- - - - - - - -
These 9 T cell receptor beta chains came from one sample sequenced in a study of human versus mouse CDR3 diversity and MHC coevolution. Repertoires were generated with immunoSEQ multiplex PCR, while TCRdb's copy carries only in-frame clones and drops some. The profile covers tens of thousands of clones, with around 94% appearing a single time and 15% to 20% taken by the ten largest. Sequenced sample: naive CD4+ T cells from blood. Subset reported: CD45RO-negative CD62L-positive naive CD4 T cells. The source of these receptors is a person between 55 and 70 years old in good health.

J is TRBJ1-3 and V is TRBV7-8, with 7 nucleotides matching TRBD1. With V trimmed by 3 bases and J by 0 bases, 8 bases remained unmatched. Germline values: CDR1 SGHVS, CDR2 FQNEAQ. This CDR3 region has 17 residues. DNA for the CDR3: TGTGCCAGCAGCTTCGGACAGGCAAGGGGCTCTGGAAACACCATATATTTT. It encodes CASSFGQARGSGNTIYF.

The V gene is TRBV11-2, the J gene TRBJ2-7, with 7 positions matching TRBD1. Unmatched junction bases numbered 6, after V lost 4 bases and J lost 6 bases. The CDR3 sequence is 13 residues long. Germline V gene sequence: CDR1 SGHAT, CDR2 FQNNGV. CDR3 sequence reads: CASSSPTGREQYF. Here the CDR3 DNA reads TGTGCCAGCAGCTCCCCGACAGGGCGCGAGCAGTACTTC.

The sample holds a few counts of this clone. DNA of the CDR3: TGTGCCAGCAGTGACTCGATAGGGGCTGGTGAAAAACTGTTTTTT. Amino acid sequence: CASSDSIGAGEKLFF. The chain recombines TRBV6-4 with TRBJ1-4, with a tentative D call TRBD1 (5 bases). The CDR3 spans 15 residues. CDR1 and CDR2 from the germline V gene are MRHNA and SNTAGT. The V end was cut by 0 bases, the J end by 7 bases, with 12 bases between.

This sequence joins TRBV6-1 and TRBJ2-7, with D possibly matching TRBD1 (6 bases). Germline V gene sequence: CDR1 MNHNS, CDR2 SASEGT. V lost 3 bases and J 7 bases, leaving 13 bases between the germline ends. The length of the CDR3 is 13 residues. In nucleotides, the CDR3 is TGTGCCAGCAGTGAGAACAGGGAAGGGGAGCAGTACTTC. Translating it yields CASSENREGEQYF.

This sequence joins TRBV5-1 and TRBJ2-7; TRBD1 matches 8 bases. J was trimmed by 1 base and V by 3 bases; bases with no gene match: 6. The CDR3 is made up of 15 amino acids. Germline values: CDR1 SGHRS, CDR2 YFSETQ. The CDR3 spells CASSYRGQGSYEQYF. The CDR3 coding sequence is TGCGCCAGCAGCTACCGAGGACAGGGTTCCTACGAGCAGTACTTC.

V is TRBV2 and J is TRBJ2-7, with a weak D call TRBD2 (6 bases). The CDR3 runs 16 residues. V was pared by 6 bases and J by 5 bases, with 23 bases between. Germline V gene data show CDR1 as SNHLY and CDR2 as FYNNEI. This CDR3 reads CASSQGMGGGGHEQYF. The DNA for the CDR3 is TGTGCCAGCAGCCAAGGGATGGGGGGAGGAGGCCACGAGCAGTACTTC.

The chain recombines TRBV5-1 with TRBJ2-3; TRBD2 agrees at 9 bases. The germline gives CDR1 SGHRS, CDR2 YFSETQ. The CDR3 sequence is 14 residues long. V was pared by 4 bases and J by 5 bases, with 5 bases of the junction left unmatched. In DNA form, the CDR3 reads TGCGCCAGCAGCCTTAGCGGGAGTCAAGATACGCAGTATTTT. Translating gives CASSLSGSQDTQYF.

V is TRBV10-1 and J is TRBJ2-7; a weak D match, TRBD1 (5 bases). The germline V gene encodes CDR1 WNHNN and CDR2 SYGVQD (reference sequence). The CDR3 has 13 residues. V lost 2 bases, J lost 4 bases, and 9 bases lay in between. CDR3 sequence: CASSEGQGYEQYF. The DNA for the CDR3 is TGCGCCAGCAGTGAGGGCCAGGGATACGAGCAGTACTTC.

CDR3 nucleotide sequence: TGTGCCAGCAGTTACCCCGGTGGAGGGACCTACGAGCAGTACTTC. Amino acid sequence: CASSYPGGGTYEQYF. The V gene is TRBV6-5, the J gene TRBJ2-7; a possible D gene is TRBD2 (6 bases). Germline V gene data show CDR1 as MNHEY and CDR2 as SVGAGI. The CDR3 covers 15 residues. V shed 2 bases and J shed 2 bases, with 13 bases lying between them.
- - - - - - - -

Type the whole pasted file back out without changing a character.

These 9 T cell receptor beta chains came from one sample sequenced in a study of human versus mouse CDR3 diversity and MHC coevolution. Repertoires were generated with immunoSEQ multiplex PCR, while TCRdb's copy carries only in-frame clones and drops some. The profile covers tens of thousands of clones, with around 94% appearing a single time and 15% to 20% taken by the ten largest. Sequenced sample: naive CD4+ T cells from blood. Subset reported: CD45RO-negative CD62L-positive naive CD4 T cells. The source of these receptors is a person between 55 and 70 years old in good health.

J is TRBJ1-3 and V is TRBV7-8, with 7 nucleotides matching TRBD1. With V trimmed by 3 bases and J by 0 bases, 8 bases remained unmatched. Germline values: CDR1 SGHVS, CDR2 FQNEAQ. This CDR3 region has 17 residues. DNA for the CDR3: TGTGCCAGCAGCTTCGGACAGGCAAGGGGCTCTGGAAACACCATATATTTT. It encodes CASSFGQARGSGNTIYF.

The V gene is TRBV11-2, the J gene TRBJ2-7, with 7 positions matching TRBD1. Unmatched junction bases numbered 6, after V lost 4 bases and J lost 6 bases. The CDR3 sequence is 13 residues long. Germline V gene sequence: CDR1 SGHAT, CDR2 FQNNGV. CDR3 sequence reads: CASSSPTGREQYF. Here the CDR3 DNA reads TGTGCCAGCAGCTCCCCGACAGGGCGCGAGCAGTACTTC.

The sample holds a few counts of this clone. DNA of the CDR3: TGTGCCAGCAGTGACTCGATAGGGGCTGGTGAAAAACTGTTTTTT. Amino acid sequence: CASSDSIGAGEKLFF. The chain recombines TRBV6-4 with TRBJ1-4, with a tentative D call TRBD1 (5 bases). The CDR3 spans 15 residues. CDR1 and CDR2 from the germline V gene are MRHNA and SNTAGT. The V end was cut by 0 bases, the J end by 7 bases, with 12 bases between.

This sequence joins TRBV6-1 and TRBJ2-7, with D possibly matching TRBD1 (6 bases). Germline V gene sequence: CDR1 MNHNS, CDR2 SASEGT. V lost 3 bases and J 7 bases, leaving 13 bases between the germline ends. The length of the CDR3 is 13 residues. In nucleotides, the CDR3 is TGTGCCAGCAGTGAGAACAGGGAAGGGGAGCAGTACTTC. Translating it yields CASSENREGEQYF.

This sequence joins TRBV5-1 and TRBJ2-7; TRBD1 matches 8 bases. J was trimmed by 1 base and V by 3 bases; bases with no gene match: 6. The CDR3 is made up of 15 amino acids. Germline values: CDR1 SGHRS, CDR2 YFSETQ. The CDR3 spells CASSYRGQGSYEQYF. The CDR3 coding sequence is TGCGCCAGCAGCTACCGAGGACAGGGTTCCTACGAGCAGTACTTC.

V is TRBV2 and J is TRBJ2-7, with a weak D call TRBD2 (6 bases). The CDR3 runs 16 residues. V was pared by 6 bases and J by 5 bases, with 23 bases between. Germline V gene data show CDR1 as SNHLY and CDR2 as FYNNEI. This CDR3 reads CASSQGMGGGGHEQYF. The DNA for the CDR3 is TGTGCCAGCAGCCAAGGGATGGGGGGAGGAGGCCACGAGCAGTACTTC.

The chain recombines TRBV5-1 with TRBJ2-3; TRBD2 agrees at 9 bases. The germline gives CDR1 SGHRS, CDR2 YFSETQ. The CDR3 sequence is 14 residues long. V was pared by 4 bases and J by 5 bases, with 5 bases of the junction left unmatched. In DNA form, the CDR3 reads TGCGCCAGCAGCCTTAGCGGGAGTCAAGATACGCAGTATTTT. Translating gives CASSLSGSQDTQYF.

V is TRBV10-1 and J is TRBJ2-7; a weak D match, TRBD1 (5 bases). The germline V gene encodes CDR1 WNHNN and CDR2 SYGVQD (reference sequence). The CDR3 has 13 residues. V lost 2 bases, J lost 4 bases, and 9 bases lay in between. CDR3 sequence: CASSEGQGYEQYF. The DNA for the CDR3 is TGCGCCAGCAGTGAGGGCCAGGGATACGAGCAGTACTTC.

CDR3 nucleotide sequence: TGTGCCAGCAGTTACCCCGGTGGAGGGACCTACGAGCAGTACTTC. Amino acid sequence: CASSYPGGGTYEQYF. The V gene is TRBV6-5, the J gene TRBJ2-7; a possible D gene is TRBD2 (6 bases). Germline V gene data show CDR1 as MNHEY and CDR2 as SVGAGI. The CDR3 covers 15 residues. V shed 2 bases and J shed 2 bases, with 13 bases lying between them.